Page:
If you’re like me, if you see something you like, you wonder how to make them instead of just buying it from somebody else. This is how many of my friends have gotten into home canning – they’ve tasted something that I’ve made (I regularly give away my jellies, jams, and salsas as gifts) and then they want to learn how to make it.
When I tell them, I also teach them how to avoid several common home canning mistakes, and now I’d like to share them with you.
Whether you’re making peach preserves or entire meals in a jar, don’t make the following mistakes!
Not Wiping the Rims
This is one of those rookie mistakes that a person only makes large-scale once. It’s common even for an experienced canner to have a jar or two not seal, especially when canning greasy foods like meat or sauces.
Having just one or two not seal is fine; you just throw it in the fridge and eat it soon. Losing a whole batch, or at least several jars, is a disaster. It’s a waste of food, time, and money and is terribly discouraging.
But you can avoid it. My approach to canning is that you can’t be too careful with any step. It’s a precise process, sort of like baking. You need to complete each step properly if you want a successful end product.
In that vein, I wipe all of my rims with a clean, damp cloth, then go back and wipe them with a dry cloth just to make sure.
Not Sterilizing the Jars
While it’s true that the food inside the jars boils, you run the risk of locking pathogens in the jar if you don’t sterilize them first. Trust me – if there was a way to skip this step, I would. But there’s not. As a matter of fact, you can’t skip any of the steps in this article – that’s why I’m emphasizing them.
All you need to do is scrub them well in hot, soapy water and rinse them well. Now you know that there are no pathogens and there are no traces of oils or any remnants of food left from whatever you used the jar for last.
Even if it’s new, you still need to wash it. I’d venture to say, especially if it’s new!
Over-filling or Under-filling the Jars
It’s important that you leave enough room – called head room – in a jar to allow for expansion and boiling, but it’s also important that you fill it enough that the jar will seal properly. If you have a lot of air left in the jar, it may be tough to get the jar to seal or stay sealed. Usually a half-inch is about right.
Your recipe will tell you exactly how much space to leave, so follow that. If you have a little left over, instead of using a jar, throw it in the fridge.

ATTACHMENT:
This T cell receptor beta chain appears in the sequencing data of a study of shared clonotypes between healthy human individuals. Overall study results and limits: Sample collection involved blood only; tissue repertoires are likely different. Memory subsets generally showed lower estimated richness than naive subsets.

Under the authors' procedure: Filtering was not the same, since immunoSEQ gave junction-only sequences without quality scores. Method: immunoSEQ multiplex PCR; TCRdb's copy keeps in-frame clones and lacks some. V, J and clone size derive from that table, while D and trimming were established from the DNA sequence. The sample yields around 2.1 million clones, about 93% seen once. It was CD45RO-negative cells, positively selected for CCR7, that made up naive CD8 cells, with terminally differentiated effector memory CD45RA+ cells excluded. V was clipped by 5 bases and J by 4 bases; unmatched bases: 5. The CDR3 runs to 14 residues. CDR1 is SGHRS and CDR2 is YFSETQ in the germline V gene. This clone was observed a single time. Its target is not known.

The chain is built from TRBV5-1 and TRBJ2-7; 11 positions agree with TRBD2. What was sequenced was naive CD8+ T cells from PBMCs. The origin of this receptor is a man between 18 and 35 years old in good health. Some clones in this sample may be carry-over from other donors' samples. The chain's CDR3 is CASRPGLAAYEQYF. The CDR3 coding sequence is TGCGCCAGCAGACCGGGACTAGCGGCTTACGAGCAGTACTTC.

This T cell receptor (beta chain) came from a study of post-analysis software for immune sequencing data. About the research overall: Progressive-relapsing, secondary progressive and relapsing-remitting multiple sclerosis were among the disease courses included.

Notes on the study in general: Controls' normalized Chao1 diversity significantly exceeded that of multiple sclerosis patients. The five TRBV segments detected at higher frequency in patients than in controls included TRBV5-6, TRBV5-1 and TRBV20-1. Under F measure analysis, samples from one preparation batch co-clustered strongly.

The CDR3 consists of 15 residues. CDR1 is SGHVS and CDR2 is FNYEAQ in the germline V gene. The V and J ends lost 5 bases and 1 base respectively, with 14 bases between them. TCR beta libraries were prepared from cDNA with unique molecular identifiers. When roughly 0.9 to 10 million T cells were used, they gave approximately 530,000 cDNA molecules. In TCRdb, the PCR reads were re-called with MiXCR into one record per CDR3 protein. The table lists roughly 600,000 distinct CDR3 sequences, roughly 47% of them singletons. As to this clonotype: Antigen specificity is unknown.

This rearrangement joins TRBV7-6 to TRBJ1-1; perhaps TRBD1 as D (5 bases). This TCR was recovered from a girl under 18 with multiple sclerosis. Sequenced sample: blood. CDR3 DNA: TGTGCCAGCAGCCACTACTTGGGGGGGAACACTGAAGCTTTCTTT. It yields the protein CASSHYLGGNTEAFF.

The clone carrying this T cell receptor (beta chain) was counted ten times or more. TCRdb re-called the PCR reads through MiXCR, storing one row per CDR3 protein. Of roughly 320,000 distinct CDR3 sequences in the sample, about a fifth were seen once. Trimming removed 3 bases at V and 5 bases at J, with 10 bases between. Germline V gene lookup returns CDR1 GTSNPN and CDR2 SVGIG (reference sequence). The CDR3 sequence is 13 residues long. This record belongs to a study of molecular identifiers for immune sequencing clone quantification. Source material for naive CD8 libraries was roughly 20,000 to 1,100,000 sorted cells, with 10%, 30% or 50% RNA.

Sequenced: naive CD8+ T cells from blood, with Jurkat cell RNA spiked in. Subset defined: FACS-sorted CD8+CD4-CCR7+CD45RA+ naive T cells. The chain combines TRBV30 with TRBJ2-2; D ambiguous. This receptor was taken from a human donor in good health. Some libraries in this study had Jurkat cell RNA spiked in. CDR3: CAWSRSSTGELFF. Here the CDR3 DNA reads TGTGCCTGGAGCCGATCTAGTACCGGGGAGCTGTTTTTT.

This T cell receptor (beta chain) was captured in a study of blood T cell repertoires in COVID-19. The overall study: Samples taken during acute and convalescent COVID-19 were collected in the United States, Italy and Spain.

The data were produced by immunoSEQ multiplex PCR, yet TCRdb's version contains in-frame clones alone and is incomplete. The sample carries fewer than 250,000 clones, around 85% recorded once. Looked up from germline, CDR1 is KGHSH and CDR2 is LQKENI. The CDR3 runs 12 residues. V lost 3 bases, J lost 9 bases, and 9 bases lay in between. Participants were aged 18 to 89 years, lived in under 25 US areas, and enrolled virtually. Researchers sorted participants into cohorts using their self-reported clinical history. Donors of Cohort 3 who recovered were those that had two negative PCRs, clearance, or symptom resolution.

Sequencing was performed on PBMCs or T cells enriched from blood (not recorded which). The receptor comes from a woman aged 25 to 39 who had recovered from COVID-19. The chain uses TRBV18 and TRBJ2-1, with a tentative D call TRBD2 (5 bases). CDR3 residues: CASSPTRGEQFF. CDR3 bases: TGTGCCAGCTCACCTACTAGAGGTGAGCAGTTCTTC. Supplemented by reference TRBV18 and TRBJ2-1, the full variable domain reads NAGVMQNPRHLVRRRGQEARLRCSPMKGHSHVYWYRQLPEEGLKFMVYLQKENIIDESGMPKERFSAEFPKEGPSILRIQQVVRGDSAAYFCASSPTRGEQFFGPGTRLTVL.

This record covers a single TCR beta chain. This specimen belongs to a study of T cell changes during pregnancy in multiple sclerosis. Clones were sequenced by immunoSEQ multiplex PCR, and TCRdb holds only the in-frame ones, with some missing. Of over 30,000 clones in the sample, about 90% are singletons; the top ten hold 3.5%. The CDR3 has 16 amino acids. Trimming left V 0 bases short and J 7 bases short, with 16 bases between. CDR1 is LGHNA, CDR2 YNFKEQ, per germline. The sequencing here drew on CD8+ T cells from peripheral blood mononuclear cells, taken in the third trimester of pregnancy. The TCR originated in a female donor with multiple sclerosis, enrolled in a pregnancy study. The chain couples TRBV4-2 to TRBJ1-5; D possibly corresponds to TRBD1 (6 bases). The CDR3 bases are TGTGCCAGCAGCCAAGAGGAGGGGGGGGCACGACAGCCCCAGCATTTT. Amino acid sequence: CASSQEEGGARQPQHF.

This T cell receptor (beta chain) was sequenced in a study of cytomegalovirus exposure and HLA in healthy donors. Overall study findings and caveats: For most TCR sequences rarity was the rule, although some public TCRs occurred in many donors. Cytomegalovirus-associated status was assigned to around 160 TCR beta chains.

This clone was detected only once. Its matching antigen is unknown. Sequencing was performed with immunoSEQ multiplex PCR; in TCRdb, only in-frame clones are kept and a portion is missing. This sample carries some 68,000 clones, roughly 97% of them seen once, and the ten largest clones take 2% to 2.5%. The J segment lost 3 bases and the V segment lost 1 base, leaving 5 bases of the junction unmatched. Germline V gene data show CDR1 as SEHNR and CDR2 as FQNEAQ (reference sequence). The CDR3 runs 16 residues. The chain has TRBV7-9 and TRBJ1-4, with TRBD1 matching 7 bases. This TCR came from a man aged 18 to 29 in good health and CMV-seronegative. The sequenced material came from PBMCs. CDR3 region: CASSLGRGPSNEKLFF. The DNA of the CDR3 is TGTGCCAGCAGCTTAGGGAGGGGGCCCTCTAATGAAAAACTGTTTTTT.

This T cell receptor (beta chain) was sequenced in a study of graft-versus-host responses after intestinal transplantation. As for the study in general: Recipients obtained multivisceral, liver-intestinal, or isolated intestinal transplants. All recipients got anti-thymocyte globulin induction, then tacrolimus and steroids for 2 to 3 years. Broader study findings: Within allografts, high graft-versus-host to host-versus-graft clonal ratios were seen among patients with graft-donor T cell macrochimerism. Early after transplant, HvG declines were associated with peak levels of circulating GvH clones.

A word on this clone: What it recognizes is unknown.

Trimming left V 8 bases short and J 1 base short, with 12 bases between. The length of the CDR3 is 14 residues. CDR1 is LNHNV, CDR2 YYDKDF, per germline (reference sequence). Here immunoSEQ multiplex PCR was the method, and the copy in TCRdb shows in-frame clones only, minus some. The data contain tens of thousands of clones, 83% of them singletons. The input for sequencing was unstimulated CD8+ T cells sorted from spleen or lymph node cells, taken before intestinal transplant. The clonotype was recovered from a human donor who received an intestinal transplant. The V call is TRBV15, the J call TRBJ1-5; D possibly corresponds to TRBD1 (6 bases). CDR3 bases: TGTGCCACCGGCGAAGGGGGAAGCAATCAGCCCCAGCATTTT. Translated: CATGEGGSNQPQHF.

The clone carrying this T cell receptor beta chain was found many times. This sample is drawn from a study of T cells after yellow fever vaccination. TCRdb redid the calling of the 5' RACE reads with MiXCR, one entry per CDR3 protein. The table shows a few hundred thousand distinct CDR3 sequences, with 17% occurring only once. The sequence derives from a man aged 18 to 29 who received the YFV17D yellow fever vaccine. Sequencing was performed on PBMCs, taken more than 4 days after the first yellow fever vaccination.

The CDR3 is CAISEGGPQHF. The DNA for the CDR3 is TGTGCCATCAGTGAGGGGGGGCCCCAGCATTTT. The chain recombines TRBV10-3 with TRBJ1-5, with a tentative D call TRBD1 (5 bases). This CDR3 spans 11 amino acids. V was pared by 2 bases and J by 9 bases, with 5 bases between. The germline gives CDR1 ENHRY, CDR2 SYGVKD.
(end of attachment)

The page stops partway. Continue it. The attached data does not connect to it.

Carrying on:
Not Processing Correctly
If you don’t take anything else away from this article, this is the one to hold on to. Non-acidic foods such as meat, some fruits and most vegetables MUST be pressure-canned. Unless of course you fancy a raging case of botulism, which attacks your neurological system and kills you and stuff. Personally, I’ll use the pressure canner.
Seriously, though, the reason that this is necessary is because botulism is anaerobic, meaning that it thrives in low-oxygen environments. It doesn’t do well in an acidic environment, but when you get a low-acid, low-oxygen environment, you’ve basically built it a beach house and rolled out the welcome mat.
Each recipe will call for a different time and pressure, so it depends on what you’re making and what type of machine you have. Don’t let this intimidate you; I know a lot of people that don’t use pressure canners or pressure cookers because they’re scared of them. Follow the directions and you’ll be fine. Plus, you can cook a roast in a pressure cooker in forty-five minutes or so. Bonus!
Signs that your canned goods are contaminated with botulism are bubbles at the top (after it’s been sitting for a few weeks or months), a popping sound when you open it, a leaky lid, and a slimy white film on the food. If you have any of these, don’t risk it – toss it. A jar of green beans is not worth dying for.
Not Releasing the Air Pockets
You need to use a spatula or wooden spoon to release the air pockets in the jar so that it will seal properly. There’s actually a tool designed specifically for this if you want to buy it. You want all of the air out of the jar for a couple of reasons – first, it seals better when there’s very little air. Second, botulism that we talked about above.
Once you fill your jars, run the spatula or spoon down the sides of the inside of the jar and just wiggle it around a little so that all of the air pockets release. Do this right before you wipe your rims so that you can add more water or sauce if you need to.
Putting Cold Jars in Boiling Water, or Vice Versa
Canning jars are known for their durability, but be careful mixing temperatures. Even the best glass can only take so much. You need to be especially careful going from hot to cold. Never put a hot jar in cold water.